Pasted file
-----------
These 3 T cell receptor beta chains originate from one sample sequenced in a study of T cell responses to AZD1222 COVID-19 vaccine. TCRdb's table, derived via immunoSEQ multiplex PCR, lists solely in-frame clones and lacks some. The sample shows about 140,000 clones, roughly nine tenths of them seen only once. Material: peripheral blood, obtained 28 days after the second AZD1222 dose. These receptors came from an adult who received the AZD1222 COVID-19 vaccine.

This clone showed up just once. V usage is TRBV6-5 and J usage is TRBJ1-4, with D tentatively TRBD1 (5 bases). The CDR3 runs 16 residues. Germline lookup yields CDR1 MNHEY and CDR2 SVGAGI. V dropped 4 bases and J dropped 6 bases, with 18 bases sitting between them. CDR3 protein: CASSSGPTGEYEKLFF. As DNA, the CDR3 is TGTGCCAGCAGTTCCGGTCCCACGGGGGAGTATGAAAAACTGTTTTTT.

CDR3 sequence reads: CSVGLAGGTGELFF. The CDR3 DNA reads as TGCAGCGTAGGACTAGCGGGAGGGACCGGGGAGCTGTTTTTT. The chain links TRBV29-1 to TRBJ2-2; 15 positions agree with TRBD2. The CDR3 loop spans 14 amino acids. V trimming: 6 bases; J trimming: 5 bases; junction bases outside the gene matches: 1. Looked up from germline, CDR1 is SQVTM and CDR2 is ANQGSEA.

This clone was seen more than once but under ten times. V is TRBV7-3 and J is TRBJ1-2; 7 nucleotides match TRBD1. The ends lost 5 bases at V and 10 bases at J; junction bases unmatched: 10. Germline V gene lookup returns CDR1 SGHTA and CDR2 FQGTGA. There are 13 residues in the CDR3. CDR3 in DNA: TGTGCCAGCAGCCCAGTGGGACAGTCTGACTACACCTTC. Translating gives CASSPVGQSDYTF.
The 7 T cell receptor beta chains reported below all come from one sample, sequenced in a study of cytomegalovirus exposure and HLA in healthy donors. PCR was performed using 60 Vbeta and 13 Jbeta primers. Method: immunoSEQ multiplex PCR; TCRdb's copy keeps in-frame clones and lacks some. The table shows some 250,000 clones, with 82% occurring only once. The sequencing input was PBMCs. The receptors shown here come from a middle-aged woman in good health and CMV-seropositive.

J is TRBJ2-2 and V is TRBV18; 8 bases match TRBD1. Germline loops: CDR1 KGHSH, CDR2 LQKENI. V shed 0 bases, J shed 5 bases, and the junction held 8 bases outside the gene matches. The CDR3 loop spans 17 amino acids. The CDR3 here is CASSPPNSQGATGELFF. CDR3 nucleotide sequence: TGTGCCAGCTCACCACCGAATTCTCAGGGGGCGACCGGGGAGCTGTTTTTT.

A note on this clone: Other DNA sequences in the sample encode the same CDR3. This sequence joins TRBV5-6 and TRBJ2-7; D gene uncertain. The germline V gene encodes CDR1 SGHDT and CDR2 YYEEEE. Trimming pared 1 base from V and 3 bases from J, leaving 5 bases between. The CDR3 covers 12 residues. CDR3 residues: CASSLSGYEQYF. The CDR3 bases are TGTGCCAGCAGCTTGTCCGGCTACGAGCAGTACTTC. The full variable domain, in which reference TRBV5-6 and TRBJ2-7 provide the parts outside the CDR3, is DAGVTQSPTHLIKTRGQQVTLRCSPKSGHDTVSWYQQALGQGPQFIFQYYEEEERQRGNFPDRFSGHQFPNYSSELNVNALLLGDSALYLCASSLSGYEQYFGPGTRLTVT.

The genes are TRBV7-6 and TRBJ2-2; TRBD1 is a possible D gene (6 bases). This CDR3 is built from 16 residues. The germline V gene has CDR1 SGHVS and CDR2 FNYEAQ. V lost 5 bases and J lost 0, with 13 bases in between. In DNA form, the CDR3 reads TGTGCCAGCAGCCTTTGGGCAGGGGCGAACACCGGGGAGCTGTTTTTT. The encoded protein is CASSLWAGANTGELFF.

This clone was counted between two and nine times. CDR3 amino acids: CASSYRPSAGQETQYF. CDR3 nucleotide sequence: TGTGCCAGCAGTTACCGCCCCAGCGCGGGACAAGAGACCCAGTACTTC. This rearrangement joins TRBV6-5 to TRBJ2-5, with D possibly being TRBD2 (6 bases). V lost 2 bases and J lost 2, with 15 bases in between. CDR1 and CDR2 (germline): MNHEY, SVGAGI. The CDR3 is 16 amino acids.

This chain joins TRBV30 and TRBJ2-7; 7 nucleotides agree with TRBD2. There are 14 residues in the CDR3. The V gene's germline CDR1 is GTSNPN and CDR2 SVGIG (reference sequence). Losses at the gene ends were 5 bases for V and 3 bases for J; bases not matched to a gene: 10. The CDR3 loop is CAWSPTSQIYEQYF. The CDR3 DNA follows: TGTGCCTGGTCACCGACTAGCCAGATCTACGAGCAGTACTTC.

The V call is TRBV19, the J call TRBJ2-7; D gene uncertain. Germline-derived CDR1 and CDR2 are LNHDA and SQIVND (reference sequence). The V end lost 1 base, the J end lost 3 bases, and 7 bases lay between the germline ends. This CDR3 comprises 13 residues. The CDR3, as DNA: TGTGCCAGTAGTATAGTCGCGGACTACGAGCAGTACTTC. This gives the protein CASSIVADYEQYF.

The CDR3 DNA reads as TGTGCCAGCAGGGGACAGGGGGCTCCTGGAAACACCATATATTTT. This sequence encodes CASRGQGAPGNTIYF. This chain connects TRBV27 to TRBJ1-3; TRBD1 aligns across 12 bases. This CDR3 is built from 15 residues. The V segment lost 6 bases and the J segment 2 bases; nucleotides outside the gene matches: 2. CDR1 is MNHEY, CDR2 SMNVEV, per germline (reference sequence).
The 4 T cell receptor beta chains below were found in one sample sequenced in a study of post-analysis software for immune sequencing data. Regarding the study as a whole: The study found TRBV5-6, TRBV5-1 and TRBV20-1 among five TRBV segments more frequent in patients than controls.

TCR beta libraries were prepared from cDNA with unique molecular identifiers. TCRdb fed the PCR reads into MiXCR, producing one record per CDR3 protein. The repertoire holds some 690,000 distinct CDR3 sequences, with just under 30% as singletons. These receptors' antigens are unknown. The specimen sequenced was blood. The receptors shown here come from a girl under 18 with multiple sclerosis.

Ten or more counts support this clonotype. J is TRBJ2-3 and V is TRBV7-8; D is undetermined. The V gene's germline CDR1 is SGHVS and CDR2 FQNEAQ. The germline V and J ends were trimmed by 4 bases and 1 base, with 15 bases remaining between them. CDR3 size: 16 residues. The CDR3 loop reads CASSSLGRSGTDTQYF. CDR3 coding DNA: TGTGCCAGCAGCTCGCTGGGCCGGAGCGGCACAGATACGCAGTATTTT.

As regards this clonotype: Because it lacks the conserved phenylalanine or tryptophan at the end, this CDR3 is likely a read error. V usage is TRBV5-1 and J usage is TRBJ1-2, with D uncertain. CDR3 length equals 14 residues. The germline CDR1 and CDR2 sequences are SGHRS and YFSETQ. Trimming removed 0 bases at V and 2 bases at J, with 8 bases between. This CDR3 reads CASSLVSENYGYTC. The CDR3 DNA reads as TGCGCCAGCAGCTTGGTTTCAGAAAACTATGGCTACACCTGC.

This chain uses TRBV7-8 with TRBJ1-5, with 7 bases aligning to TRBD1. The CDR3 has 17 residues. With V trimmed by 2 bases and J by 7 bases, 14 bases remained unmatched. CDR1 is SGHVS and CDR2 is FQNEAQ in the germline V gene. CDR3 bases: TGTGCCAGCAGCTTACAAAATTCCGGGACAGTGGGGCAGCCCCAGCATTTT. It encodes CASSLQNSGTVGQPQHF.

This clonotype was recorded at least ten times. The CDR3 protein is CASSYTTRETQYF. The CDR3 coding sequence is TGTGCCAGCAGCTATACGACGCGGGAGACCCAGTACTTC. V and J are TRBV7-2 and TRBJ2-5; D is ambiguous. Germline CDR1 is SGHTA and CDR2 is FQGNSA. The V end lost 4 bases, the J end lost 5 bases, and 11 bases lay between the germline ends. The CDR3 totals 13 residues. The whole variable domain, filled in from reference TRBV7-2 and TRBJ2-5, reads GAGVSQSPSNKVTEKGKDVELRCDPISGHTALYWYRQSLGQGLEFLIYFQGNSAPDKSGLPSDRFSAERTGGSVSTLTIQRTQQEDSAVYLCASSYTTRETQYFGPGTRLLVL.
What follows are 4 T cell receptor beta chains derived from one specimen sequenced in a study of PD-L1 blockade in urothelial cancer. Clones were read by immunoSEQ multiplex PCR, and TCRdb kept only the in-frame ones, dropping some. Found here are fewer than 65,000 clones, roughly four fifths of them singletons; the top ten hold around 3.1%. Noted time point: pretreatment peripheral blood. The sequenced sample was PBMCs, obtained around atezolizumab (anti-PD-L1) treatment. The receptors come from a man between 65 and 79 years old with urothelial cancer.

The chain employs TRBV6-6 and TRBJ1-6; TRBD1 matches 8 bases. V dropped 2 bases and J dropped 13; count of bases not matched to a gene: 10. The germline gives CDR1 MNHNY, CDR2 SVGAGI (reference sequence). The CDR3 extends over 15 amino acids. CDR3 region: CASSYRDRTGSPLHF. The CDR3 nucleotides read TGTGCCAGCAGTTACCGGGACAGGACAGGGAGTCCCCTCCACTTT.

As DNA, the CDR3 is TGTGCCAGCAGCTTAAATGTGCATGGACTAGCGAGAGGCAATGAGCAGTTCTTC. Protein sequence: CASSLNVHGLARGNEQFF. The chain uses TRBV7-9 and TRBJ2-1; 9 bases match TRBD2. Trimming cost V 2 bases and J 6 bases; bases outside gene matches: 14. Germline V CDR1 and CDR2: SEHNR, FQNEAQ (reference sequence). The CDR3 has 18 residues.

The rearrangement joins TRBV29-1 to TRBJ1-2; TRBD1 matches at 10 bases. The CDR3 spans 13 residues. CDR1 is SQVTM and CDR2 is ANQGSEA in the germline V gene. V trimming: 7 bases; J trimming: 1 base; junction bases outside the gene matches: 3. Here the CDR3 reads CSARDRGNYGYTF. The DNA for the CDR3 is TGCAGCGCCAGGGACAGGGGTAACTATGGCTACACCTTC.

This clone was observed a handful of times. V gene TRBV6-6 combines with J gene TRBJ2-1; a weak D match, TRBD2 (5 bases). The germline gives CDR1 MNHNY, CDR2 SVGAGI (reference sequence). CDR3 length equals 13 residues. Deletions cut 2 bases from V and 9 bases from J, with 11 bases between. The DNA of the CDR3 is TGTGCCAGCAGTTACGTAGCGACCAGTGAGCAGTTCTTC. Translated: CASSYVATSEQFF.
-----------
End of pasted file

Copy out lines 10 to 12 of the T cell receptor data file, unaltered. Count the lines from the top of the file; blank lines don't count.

This chain joins TRBV30 and TRBJ2-7; 7 nucleotides agree with TRBD2. There are 14 residues in the CDR3. The V gene's germline CDR1 is GTSNPN and CDR2 SVGIG (reference sequence). Losses at the gene ends were 5 bases for V and 3 bases for J; bases not matched to a gene: 10. The CDR3 loop is CAWSPTSQIYEQYF. The CDR3 DNA follows: TGTGCCTGGTCACCGACTAGCCAGATCTACGAGCAGTACTTC.

The V call is TRBV19, the J call TRBJ2-7; D gene uncertain. Germline-derived CDR1 and CDR2 are LNHDA and SQIVND (reference sequence). The V end lost 1 base, the J end lost 3 bases, and 7 bases lay between the germline ends. This CDR3 comprises 13 residues. The CDR3, as DNA: TGTGCCAGTAGTATAGTCGCGGACTACGAGCAGTACTTC. This gives the protein CASSIVADYEQYF.

The CDR3 DNA reads as TGTGCCAGCAGGGGACAGGGGGCTCCTGGAAACACCATATATTTT. This sequence encodes CASRGQGAPGNTIYF. This chain connects TRBV27 to TRBJ1-3; TRBD1 aligns across 12 bases. This CDR3 is built from 15 residues. The V segment lost 6 bases and the J segment 2 bases; nucleotides outside the gene matches: 2. CDR1 is MNHEY, CDR2 SMNVEV, per germline (reference sequence).